Tuesday, August 18, 2009

The magic of the South. And Lush. And Turner.

Last week I almost put myself into an hysterics-induced, frantic seizure. You can imagine how fun that was for the polite, softly spoken beauty therapist who had lit candles and prepared a room with hot towels, pan flute music and a cup of herbal tea for me in preparation for...my eyebrows.

I had secured a Pearl Jam ticket. I was seeing some of my family that weekend.

The high points though?

I'd just heard the most exciting rumour that Marcus Lush was back on our screen with his new series South on Channel One. Seriously. Can he top Off the Rails? After Sunday's premiere, I'd say there's a good chance. Teepee cults on Stewart Island, moments of reflection in his hometown of Bluff, the usual inquisitive/mickey taking but not spiteful approach to interviewing quirky characters/embracing of the old adage 'different strokes for different folks'...I eagerly await the next episode. Hell, the day I can buy it on DVD!

Anyway, don't be thinking I haven't already started drafting a post about trains + Radio Live + Marcus Lush. Because I have. It's pending, and it is TOUGH to execute.

So. There I am, bursting to get home and confirm said rumour, tapping my fingers on each side of the bed, trying to process this new series AND the fact that bestowed upon me in Unity Books was a total surprise.
Brian Turner. New volume of poetry. Entitled 'Just This'. For some reason I am biding time to buy it. I think with the bustling life that is so at the moment (the sun comes out and days suddenly fill up!), I don't want to have it at home knowing I can't just hide away for a day and delve into the latest grumblings, beautifully narrated thoughts and delicate observations on nature from BT. Turner is someone, a Kiwi someone that I have, rightly, wrongly, however it has happened, almost deified really. He believes one succeeds by posessing courage in the face of adversity. When interviewed on Dunedin's Channel 9, he remains undeterred by the fact that poetry books, when published 'punch above their weight' when selling. He is deeply concerned at how we, by and large, treat this environment and if 'we don't stop, it'll be curtains'. I found it interesting, though not surprising, to read in an ODT article that Turner had 'run out of steam' with his intense level of campaigning around Meridian's 2007 consent application to build a new wind farm in the Rock & Pillar Ranges (incorrectly stated in hearings as being on Lammermoor Ranges) down in Central Otago (Meridian's side of things can be viewed here). Bitterness really does only eat you up, and I guess depsite seeing his big skies, vast landscapes and the flora & fauna, BT keeps on keeping on. As a 'practical idealist', Turner's poetry is the kind that one should read with an acceptance of cycnicism, a hope for humanity and an embrace of romanticism. Often poets are shunned into a corner, not to be taken seriously like 'real authors'. I think what people forget is that poetry, the poetry I identify with anyhow, is conceived, written in a manner that gives you a meaning that is face value, but also inspires you to dig a little deeper, think for yourself. Poetry isn't to be spoon fed, though it is a delight to share, to savour.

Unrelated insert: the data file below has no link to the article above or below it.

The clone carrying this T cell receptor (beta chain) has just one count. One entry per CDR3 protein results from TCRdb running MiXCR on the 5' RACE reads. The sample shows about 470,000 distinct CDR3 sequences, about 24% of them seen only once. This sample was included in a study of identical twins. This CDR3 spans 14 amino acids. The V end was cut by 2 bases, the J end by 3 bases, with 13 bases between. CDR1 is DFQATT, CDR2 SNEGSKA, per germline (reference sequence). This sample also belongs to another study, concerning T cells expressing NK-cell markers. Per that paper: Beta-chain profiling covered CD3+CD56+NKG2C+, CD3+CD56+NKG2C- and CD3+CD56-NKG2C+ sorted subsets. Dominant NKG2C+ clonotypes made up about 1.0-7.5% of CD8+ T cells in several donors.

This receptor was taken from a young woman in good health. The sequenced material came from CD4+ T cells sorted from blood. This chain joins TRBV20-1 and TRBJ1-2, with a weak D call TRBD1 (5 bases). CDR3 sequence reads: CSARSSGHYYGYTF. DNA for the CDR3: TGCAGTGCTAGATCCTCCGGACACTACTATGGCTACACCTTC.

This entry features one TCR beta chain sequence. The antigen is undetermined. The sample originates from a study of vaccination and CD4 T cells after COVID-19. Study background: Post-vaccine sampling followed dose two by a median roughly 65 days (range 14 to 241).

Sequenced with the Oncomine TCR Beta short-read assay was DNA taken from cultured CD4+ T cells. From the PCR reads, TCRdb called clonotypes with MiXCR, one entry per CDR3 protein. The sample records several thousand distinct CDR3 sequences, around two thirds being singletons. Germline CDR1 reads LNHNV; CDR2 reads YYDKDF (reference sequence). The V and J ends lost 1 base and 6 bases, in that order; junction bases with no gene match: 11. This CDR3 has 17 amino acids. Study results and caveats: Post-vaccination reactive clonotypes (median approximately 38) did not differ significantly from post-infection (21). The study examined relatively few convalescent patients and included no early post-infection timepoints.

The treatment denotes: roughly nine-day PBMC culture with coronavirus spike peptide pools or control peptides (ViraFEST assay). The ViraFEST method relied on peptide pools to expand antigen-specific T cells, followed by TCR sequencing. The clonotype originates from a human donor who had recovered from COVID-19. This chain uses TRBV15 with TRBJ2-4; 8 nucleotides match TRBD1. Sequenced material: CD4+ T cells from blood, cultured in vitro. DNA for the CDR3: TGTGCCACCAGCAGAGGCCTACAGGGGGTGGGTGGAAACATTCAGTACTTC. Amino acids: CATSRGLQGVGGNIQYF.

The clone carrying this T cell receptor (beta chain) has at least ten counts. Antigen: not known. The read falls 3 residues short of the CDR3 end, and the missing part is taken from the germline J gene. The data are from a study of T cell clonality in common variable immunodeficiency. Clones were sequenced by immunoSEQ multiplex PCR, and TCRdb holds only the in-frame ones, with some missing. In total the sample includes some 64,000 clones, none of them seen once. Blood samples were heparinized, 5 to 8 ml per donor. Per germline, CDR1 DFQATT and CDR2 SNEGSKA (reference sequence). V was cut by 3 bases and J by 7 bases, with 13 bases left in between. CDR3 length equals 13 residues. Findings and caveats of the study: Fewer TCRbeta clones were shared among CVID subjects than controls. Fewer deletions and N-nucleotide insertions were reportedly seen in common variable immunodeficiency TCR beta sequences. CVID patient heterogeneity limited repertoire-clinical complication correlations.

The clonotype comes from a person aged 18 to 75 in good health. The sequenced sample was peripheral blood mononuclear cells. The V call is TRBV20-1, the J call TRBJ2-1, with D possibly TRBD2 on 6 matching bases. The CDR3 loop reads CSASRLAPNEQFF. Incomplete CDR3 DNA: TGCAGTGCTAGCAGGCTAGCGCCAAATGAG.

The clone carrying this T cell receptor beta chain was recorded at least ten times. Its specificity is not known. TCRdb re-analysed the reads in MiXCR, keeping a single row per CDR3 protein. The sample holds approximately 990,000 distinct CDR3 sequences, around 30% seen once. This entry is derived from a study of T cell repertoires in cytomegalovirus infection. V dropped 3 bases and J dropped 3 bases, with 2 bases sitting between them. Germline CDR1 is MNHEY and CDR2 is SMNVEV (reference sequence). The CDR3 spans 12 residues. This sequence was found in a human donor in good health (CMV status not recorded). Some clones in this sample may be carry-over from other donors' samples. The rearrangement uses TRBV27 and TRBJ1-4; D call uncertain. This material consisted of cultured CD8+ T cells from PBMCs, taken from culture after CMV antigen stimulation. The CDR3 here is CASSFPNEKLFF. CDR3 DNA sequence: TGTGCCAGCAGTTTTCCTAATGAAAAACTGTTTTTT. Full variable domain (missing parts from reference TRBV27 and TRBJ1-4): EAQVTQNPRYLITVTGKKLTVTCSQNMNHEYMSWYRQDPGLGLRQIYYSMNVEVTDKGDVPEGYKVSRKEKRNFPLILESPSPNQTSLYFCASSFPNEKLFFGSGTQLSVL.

I think what BT does for me is remind me of the person I want to be. Of the morals and values I want to hold on to despite living in a city, working at a desk.

Roger Robinson describes Turner's poetry as 'tough honesty', which is a unique description to hold considering to write poetry you need to be...hmm, not sensitive, but almost painfully aware of your surroundings. Poet Emma Neale puts it much more eloquently: you have to be `thin-skinned' - have a heightened reception to the world around you'.

While there is always room for tenderness, human emotion, nostalgia, cheeky sarcasm (which I rate); Turner has no qualms in stating through his work that there are no tricks up his sleeve. What you see is what you get, and I like that about him. Life teaches you that talk is cheap, and those that are earnest can sometimes be fooled: inadvertently or not. In poetry, you are quickly busted for being cheap. But further to this, you can go back to Turner, again and again, and always feel something different, or re-read a poem with fresh eyes, or a new understanding. The more you grow, the more I think you'll understand his point of view more and more.

John Keats commented that poets are usually able to identify with everyone in the room to the point where their identities merge: Turner does this. He doesn't stereotype, yet he somehow articulates notions on common ground. If you don't know poetry, I urge you to start with BT. A national sports rep, with national sports rep brothers, a love for fishing, literature, our country: why wouldn't you?

I'll leave you with a poem I once passed on to a friend of mine who is a good kiwi bloke but has a touch of SNAG in him as well (...there's a 90's acronym we all wanted to forget. Well forget it, the renaissance is here!). BT was just the man to help me out...


It's nice when they volunteer
the benefit of their experience,

which is to take it on the chin,
mate, move on and make a clean

break. It's as if they think
emotions are like bones

that grow back more or less
in the same place, and fresh

starts are as simple as lining up
week after week for another

club event that affects no one's
national ranking. Fine, chaps,

fine, but it's not that easy.
Perhaps it's better to have

an end in mind and hope
you've a mind in the end.

Until next time!


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